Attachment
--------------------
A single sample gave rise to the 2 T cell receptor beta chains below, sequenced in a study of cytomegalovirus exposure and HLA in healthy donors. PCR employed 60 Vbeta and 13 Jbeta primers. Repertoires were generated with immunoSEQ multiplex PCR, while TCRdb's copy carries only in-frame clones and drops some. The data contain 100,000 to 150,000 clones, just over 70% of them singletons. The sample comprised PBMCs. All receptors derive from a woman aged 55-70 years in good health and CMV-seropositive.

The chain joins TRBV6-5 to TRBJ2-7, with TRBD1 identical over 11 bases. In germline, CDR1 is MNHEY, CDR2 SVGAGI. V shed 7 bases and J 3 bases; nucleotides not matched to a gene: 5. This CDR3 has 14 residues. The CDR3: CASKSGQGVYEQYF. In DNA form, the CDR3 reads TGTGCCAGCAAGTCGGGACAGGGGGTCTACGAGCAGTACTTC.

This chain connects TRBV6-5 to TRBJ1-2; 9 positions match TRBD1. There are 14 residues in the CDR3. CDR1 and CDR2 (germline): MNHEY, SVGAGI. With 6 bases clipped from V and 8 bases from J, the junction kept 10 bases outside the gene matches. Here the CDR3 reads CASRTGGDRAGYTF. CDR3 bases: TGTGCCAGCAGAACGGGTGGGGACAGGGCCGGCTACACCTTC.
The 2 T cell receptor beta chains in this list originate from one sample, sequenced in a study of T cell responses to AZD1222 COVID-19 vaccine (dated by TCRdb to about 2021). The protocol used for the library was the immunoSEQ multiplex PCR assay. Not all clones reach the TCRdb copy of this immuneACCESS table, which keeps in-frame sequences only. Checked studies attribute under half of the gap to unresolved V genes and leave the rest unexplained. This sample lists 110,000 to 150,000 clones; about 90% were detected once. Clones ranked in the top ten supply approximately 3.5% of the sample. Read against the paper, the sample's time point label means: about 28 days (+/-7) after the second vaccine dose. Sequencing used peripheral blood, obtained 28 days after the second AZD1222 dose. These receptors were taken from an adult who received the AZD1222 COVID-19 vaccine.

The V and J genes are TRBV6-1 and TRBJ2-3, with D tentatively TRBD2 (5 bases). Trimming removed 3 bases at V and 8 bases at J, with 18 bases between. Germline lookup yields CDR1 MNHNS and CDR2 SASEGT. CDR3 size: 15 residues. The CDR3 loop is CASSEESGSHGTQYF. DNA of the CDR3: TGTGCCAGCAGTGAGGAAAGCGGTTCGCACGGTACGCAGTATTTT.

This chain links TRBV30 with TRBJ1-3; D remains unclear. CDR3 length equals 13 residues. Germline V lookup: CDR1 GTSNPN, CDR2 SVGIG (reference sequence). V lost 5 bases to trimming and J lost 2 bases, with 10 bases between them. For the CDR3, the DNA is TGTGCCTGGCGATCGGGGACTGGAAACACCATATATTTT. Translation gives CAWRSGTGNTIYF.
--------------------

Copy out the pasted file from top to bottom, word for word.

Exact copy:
A single sample gave rise to the 2 T cell receptor beta chains below, sequenced in a study of cytomegalovirus exposure and HLA in healthy donors. PCR employed 60 Vbeta and 13 Jbeta primers. Repertoires were generated with immunoSEQ multiplex PCR, while TCRdb's copy carries only in-frame clones and drops some. The data contain 100,000 to 150,000 clones, just over 70% of them singletons. The sample comprised PBMCs. All receptors derive from a woman aged 55-70 years in good health and CMV-seropositive.

The chain joins TRBV6-5 to TRBJ2-7, with TRBD1 identical over 11 bases. In germline, CDR1 is MNHEY, CDR2 SVGAGI. V shed 7 bases and J 3 bases; nucleotides not matched to a gene: 5. This CDR3 has 14 residues. The CDR3: CASKSGQGVYEQYF. In DNA form, the CDR3 reads TGTGCCAGCAAGTCGGGACAGGGGGTCTACGAGCAGTACTTC.

This chain connects TRBV6-5 to TRBJ1-2; 9 positions match TRBD1. There are 14 residues in the CDR3. CDR1 and CDR2 (germline): MNHEY, SVGAGI. With 6 bases clipped from V and 8 bases from J, the junction kept 10 bases outside the gene matches. Here the CDR3 reads CASRTGGDRAGYTF. CDR3 bases: TGTGCCAGCAGAACGGGTGGGGACAGGGCCGGCTACACCTTC.
The 2 T cell receptor beta chains in this list originate from one sample, sequenced in a study of T cell responses to AZD1222 COVID-19 vaccine (dated by TCRdb to about 2021). The protocol used for the library was the immunoSEQ multiplex PCR assay. Not all clones reach the TCRdb copy of this immuneACCESS table, which keeps in-frame sequences only. Checked studies attribute under half of the gap to unresolved V genes and leave the rest unexplained. This sample lists 110,000 to 150,000 clones; about 90% were detected once. Clones ranked in the top ten supply approximately 3.5% of the sample. Read against the paper, the sample's time point label means: about 28 days (+/-7) after the second vaccine dose. Sequencing used peripheral blood, obtained 28 days after the second AZD1222 dose. These receptors were taken from an adult who received the AZD1222 COVID-19 vaccine.

The V and J genes are TRBV6-1 and TRBJ2-3, with D tentatively TRBD2 (5 bases). Trimming removed 3 bases at V and 8 bases at J, with 18 bases between. Germline lookup yields CDR1 MNHNS and CDR2 SASEGT. CDR3 size: 15 residues. The CDR3 loop is CASSEESGSHGTQYF. DNA of the CDR3: TGTGCCAGCAGTGAGGAAAGCGGTTCGCACGGTACGCAGTATTTT.

This chain links TRBV30 with TRBJ1-3; D remains unclear. CDR3 length equals 13 residues. Germline V lookup: CDR1 GTSNPN, CDR2 SVGIG (reference sequence). V lost 5 bases to trimming and J lost 2 bases, with 10 bases between them. For the CDR3, the DNA is TGTGCCTGGCGATCGGGGACTGGAAACACCATATATTTT. Translation gives CAWRSGTGNTIYF.